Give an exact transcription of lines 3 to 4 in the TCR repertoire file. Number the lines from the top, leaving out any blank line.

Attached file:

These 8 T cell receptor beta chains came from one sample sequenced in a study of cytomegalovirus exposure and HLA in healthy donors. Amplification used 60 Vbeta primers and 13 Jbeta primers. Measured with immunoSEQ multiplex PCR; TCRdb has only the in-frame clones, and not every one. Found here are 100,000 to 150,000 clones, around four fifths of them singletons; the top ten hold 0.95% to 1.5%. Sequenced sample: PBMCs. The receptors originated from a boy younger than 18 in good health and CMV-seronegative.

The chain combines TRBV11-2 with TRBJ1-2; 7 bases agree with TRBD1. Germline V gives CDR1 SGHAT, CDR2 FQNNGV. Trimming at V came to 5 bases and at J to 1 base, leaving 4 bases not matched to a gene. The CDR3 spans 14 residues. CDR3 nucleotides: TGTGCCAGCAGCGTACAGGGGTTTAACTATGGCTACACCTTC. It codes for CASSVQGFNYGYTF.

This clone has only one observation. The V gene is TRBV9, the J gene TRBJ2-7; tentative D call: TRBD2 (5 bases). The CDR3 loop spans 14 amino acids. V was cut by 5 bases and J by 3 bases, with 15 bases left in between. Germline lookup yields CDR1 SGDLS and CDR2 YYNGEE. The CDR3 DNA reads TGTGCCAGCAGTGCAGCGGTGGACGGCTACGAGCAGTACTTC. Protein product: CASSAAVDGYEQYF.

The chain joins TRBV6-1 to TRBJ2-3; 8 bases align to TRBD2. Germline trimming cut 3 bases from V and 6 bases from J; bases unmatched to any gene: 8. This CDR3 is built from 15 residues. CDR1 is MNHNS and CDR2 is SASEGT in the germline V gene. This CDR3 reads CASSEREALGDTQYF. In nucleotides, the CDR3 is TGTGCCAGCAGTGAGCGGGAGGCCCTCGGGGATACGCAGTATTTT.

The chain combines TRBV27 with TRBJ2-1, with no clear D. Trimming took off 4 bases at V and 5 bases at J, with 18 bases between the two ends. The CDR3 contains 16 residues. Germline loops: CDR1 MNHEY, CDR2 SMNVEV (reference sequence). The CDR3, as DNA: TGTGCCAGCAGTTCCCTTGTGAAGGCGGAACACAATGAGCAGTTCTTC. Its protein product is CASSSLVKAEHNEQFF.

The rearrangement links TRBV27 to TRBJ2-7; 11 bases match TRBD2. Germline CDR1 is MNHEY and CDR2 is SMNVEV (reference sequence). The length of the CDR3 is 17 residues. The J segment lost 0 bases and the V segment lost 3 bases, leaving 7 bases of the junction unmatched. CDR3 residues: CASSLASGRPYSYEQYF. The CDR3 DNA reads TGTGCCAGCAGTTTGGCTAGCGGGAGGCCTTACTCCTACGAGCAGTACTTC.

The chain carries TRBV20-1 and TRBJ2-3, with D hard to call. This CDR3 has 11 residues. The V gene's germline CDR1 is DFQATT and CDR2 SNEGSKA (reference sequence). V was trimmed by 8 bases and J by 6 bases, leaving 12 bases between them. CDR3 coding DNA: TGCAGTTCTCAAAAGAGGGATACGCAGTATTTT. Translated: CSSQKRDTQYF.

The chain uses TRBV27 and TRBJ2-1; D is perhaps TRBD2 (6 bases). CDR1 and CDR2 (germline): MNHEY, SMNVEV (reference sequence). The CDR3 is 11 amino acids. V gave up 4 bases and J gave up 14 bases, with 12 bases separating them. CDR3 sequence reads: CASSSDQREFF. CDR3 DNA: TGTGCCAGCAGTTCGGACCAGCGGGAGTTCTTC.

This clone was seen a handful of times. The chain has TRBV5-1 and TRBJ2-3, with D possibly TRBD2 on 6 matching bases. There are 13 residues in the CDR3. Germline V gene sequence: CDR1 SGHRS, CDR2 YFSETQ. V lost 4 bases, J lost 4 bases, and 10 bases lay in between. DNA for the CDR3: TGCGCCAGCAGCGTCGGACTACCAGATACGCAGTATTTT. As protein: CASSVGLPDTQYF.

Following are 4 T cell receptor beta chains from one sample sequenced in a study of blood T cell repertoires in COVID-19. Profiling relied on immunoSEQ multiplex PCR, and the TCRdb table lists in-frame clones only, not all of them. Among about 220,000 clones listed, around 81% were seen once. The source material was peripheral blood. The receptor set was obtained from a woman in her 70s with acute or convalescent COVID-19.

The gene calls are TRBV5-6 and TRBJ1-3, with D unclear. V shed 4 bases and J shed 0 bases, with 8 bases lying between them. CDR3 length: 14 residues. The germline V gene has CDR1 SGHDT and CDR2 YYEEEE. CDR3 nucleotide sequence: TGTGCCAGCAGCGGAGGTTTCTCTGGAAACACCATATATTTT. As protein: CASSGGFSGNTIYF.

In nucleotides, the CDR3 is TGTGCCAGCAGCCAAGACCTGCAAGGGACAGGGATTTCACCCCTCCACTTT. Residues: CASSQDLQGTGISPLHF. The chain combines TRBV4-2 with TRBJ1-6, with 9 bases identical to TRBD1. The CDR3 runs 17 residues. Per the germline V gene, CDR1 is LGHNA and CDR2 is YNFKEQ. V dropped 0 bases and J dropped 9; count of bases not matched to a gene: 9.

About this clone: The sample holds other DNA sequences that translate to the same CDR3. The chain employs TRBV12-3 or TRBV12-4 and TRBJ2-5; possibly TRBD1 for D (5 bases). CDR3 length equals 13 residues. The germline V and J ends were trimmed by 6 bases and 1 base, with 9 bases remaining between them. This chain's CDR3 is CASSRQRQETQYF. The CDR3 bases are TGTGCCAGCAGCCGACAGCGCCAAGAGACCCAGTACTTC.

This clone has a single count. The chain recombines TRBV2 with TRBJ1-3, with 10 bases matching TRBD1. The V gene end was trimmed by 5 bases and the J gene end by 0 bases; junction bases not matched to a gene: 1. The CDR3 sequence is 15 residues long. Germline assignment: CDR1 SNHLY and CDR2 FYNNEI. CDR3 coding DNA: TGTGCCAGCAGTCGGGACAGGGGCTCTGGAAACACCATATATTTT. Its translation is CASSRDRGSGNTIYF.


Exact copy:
This clone has only one observation. The V gene is TRBV9, the J gene TRBJ2-7; tentative D call: TRBD2 (5 bases). The CDR3 loop spans 14 amino acids. V was cut by 5 bases and J by 3 bases, with 15 bases left in between. Germline lookup yields CDR1 SGDLS and CDR2 YYNGEE. The CDR3 DNA reads TGTGCCAGCAGTGCAGCGGTGGACGGCTACGAGCAGTACTTC. Protein product: CASSAAVDGYEQYF.

The chain joins TRBV6-1 to TRBJ2-3; 8 bases align to TRBD2. Germline trimming cut 3 bases from V and 6 bases from J; bases unmatched to any gene: 8. This CDR3 is built from 15 residues. CDR1 is MNHNS and CDR2 is SASEGT in the germline V gene. This CDR3 reads CASSEREALGDTQYF. In nucleotides, the CDR3 is TGTGCCAGCAGTGAGCGGGAGGCCCTCGGGGATACGCAGTATTTT.